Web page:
Dear Tamika,
You were not a mistake and you don’t have to continue to prove that you weren’t a mistake. God doesn’t make mistakes. In fact, isn’t that what my great grandmother meant when she said to my mother at the age of 18, “One day you will be so happy that you had that baby.” So, when is that one day you continuously ask yourself as you continue to let that control you, push you and even define you?
Be brave…as you can hear the whisper, “One day this will all seem worth it. Someday, I will make you proud.” Well, strive to be amazing as you patiently wait for that day to come. I assure you, Tamika, it will come. Whether it’s the day you pass the bar exam, yes it may not be until you are 25 years old or perhaps it’s at the age of nine when you and your mother lay on the side of the road after being hit by a drunk driver, bleeding as her face is scarred from protecting you rather than herself. Perhaps in those uncertain moments she realized that I wasn’t a mistake?
Regardless, you can be certain that day will come and it won’t be for the reasons that you thought—no, it won’t be because of the letters behind your name, the amount of money that you make, the fancy shoes (seriously, not the shoes!) or any material things—it will simply be because of the impact that you made on the world, simply because you exist and live a life of gratitude and service to others. This is where you will find fulfillment—your purpose!
There are a few things that I will ask you to also remember:
  1. If you could be so “lucky,” choose a partner in every sense of the word—one that contributes equally and sees your success as their success.
  2. Create your personal brand.
  3. Do not compare yourself to others; live your own purpose.
  4. Find your true passion.
  5. Give the gift of experiences, time and presence to your children and always lead by example.
  6. Be authentic.
  7. Don’t allow your struggles to take away your joy.
  8. Have integrity in everything you do.
  9. Remember, chance favors the prepared individual.
  10. Take risks; remove fear from the equation. Don’t let the acronym stand for Forget Everything and Run, but rather Face Everything and Rise!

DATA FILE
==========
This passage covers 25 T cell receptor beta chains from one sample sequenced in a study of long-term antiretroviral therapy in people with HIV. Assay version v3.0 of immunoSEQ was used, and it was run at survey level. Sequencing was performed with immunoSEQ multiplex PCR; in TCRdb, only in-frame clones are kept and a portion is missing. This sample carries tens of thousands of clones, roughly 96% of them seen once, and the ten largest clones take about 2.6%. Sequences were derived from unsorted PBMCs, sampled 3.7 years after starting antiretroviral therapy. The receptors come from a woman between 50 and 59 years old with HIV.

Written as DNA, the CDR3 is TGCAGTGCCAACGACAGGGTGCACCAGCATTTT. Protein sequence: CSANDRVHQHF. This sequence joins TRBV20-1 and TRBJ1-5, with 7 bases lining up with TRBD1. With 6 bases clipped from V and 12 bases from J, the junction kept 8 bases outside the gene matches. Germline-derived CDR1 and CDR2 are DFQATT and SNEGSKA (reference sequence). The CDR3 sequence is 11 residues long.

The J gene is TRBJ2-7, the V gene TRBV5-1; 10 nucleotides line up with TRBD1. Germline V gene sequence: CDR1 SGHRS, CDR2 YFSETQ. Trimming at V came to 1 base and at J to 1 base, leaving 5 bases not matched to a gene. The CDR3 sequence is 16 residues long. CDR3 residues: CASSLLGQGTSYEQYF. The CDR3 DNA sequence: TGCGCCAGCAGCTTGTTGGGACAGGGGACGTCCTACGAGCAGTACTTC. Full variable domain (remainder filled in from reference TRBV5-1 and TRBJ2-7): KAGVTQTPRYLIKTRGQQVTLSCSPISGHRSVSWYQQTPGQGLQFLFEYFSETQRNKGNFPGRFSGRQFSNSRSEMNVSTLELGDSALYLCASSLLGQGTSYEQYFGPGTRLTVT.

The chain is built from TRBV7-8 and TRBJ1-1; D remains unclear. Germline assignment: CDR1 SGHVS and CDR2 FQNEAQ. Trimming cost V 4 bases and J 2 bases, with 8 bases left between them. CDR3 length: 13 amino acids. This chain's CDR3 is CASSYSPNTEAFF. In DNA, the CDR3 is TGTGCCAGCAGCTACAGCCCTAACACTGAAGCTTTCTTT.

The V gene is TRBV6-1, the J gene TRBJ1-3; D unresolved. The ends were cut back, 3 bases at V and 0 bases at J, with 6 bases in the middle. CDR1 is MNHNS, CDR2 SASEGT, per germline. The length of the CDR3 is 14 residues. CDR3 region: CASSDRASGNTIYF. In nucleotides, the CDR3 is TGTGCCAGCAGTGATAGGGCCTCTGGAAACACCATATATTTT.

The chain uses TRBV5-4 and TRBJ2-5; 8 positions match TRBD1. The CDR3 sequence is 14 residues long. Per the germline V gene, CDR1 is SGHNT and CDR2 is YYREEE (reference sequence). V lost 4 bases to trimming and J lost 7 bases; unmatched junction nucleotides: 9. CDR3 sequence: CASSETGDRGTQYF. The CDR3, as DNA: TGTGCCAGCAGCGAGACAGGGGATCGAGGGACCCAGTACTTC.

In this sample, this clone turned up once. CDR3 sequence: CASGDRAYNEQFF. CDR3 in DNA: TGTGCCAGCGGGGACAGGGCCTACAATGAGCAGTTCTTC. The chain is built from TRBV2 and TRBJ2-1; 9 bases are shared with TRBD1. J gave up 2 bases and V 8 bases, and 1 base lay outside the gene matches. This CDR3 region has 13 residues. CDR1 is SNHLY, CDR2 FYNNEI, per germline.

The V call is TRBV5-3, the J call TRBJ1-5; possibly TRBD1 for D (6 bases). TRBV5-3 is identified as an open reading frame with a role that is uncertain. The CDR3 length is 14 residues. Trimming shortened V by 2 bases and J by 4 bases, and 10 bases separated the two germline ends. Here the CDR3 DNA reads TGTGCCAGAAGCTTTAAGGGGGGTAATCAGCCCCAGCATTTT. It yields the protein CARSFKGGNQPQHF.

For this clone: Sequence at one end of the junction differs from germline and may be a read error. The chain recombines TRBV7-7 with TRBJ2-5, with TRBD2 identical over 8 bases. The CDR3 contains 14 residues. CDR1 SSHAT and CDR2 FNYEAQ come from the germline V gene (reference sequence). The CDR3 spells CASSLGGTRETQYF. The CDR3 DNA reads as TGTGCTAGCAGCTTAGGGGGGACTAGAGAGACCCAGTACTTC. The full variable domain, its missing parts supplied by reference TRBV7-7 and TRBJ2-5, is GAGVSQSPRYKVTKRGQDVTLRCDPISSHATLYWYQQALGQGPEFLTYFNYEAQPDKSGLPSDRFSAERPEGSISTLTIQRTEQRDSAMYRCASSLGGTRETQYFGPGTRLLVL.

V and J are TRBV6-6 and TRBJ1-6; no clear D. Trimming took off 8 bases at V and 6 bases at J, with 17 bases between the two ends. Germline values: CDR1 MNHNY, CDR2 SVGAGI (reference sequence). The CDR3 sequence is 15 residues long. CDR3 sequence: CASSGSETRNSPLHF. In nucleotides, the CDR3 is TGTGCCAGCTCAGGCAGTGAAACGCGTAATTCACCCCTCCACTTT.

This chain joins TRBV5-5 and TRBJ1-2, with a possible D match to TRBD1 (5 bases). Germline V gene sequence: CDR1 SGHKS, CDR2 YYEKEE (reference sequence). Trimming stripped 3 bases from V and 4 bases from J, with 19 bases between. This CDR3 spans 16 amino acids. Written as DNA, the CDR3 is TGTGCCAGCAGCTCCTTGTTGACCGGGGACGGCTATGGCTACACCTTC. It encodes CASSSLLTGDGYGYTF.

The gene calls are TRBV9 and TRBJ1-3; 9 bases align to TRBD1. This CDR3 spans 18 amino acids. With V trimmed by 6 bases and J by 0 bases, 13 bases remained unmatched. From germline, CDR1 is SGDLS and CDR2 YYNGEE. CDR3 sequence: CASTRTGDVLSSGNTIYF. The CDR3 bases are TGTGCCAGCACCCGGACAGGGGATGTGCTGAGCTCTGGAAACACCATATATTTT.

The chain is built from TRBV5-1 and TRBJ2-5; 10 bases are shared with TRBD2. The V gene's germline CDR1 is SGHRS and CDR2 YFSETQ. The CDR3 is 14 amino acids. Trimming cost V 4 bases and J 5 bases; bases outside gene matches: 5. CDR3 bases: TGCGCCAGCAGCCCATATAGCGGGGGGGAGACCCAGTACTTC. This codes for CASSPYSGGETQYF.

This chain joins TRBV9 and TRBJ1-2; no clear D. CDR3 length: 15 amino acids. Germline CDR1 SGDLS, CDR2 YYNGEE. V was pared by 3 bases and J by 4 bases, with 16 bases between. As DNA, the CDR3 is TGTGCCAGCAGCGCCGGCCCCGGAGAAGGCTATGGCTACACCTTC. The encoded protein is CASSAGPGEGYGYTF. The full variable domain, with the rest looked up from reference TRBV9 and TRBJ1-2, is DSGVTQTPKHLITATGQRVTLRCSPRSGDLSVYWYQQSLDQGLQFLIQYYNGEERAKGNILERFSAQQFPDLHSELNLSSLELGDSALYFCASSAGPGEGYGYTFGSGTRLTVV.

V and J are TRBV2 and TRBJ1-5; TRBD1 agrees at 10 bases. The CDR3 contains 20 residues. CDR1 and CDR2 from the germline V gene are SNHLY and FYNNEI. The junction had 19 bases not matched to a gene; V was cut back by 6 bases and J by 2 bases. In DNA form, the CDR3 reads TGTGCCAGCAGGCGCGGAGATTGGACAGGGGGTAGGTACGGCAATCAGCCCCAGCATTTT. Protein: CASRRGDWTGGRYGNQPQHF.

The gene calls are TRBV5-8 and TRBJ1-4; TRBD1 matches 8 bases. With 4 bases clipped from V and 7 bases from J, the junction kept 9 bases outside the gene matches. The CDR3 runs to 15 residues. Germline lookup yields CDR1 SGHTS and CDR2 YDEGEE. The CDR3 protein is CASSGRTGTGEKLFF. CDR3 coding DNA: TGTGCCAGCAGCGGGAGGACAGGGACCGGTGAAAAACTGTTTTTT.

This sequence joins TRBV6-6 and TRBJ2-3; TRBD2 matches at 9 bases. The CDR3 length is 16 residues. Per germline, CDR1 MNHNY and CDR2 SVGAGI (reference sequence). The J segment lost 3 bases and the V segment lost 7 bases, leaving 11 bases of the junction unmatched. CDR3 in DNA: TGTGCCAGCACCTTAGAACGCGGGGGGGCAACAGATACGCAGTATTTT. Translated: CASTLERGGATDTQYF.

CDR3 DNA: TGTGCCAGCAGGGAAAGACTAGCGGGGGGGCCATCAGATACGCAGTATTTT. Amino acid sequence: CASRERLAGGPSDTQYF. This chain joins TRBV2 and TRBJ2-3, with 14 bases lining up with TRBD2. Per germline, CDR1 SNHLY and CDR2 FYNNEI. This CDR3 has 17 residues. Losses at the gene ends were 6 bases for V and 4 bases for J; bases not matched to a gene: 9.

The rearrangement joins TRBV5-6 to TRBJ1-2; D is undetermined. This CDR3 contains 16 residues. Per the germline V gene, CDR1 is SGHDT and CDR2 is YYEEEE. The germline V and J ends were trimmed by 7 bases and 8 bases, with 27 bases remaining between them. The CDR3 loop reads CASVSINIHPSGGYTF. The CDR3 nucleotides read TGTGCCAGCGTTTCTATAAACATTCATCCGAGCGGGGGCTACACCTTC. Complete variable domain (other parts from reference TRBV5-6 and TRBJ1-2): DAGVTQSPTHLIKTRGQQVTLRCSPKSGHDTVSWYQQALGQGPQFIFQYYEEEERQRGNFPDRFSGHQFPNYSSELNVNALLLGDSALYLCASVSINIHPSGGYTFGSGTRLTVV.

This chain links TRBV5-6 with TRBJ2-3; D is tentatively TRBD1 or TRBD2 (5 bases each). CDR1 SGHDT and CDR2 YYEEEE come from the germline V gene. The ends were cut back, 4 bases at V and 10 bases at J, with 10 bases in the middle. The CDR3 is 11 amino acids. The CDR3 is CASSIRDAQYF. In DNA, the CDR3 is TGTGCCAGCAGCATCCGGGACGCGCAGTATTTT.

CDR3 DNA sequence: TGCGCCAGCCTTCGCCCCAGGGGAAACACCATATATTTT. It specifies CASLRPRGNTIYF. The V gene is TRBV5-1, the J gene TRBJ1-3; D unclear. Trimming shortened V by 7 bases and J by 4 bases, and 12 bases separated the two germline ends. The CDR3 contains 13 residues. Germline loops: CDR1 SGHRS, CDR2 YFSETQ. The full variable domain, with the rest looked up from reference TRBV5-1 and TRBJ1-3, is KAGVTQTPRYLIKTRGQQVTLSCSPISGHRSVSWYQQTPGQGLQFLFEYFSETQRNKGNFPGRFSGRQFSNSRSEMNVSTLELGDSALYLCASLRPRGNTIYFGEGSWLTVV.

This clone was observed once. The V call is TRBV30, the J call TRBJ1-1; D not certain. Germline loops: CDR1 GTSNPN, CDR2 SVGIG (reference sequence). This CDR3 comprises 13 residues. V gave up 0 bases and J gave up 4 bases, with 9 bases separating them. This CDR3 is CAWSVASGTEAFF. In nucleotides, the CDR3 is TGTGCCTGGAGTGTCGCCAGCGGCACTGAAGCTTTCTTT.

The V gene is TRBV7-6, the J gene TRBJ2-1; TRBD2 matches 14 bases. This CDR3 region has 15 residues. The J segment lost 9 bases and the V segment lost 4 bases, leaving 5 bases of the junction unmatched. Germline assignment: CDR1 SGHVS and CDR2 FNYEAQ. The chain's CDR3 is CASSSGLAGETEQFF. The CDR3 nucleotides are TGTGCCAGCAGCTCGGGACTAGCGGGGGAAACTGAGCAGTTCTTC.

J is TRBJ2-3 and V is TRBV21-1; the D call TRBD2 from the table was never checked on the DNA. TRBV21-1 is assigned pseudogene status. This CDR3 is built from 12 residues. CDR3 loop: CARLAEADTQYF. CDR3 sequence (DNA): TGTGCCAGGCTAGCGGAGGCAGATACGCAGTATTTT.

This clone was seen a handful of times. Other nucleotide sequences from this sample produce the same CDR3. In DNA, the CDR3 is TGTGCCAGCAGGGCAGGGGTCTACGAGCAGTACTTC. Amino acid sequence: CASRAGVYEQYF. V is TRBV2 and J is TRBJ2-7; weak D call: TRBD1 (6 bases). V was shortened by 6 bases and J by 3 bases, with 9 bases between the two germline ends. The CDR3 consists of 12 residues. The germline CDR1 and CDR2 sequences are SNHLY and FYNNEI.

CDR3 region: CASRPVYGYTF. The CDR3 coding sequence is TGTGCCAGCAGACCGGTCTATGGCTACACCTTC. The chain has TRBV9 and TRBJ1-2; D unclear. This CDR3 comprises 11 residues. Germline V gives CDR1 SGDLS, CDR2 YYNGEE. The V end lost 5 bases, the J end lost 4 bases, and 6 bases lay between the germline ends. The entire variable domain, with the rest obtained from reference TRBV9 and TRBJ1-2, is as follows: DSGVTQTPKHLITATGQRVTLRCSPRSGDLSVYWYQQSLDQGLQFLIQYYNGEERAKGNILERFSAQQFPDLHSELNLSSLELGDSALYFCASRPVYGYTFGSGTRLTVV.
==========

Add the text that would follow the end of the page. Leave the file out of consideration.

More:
And finally, be authentic and/or be. Be still and know that you were not a mistake and yes that too. And today, just like every day in your life, your mother is fulfilled. Your mother is whole because of you. Your mother is happy she had you and God knows and, in face, everyone will know you are not a mistake. Just continue to be.


“I share that letter with you because, for me, it was the most freeing moment to realize you no longer have to prove who you are to anyone or be defensive or concerned someone will find or figure you out—and it takes the chip off your shoulder. When you show up, it gives other people permission to show up, too,” she said, acknowledging how it changed the way she interacted with people.

The evening concluded with conversations about her work with the Born This Way Foundation, co-founded by Lady Gaga and her mother, Cynthia Germanotta, which supports the mental health of young people and works with them to create a kinder and braver world—aiming to make kindness cool, validate the emotions of young people and eliminate the stigma surrounding mental health. She also spoke about how a significant life is measured by the number of lives touched, not the amount of money earned.

Tremaglio ended by answering a student’s question about challenges students face in this current environment. “If you’re in a toxic environment that makes you feel like you’re less than, sometimes there’s nothing you can own in that. When you find yourself in situations where you’re challenged, you better know why you’re there. Remind yourself you’re capable and what you can do,” she advised.” You might fail, but the best lessons you’ll learn come from failure. Those rough spots are what make us more complete and allow us to grow.”

Yates, who is a writer and has published in English and Spanish, was inspired by Tremaglio. “When she shared her letter that she wrote to herself, it meant so much because she was vulnerable and it nearly brought me to tears,” she admitted. “Her letter inspired me to start to write my own letter to my younger self and I plan to do this every five years.”

Nicole Patterson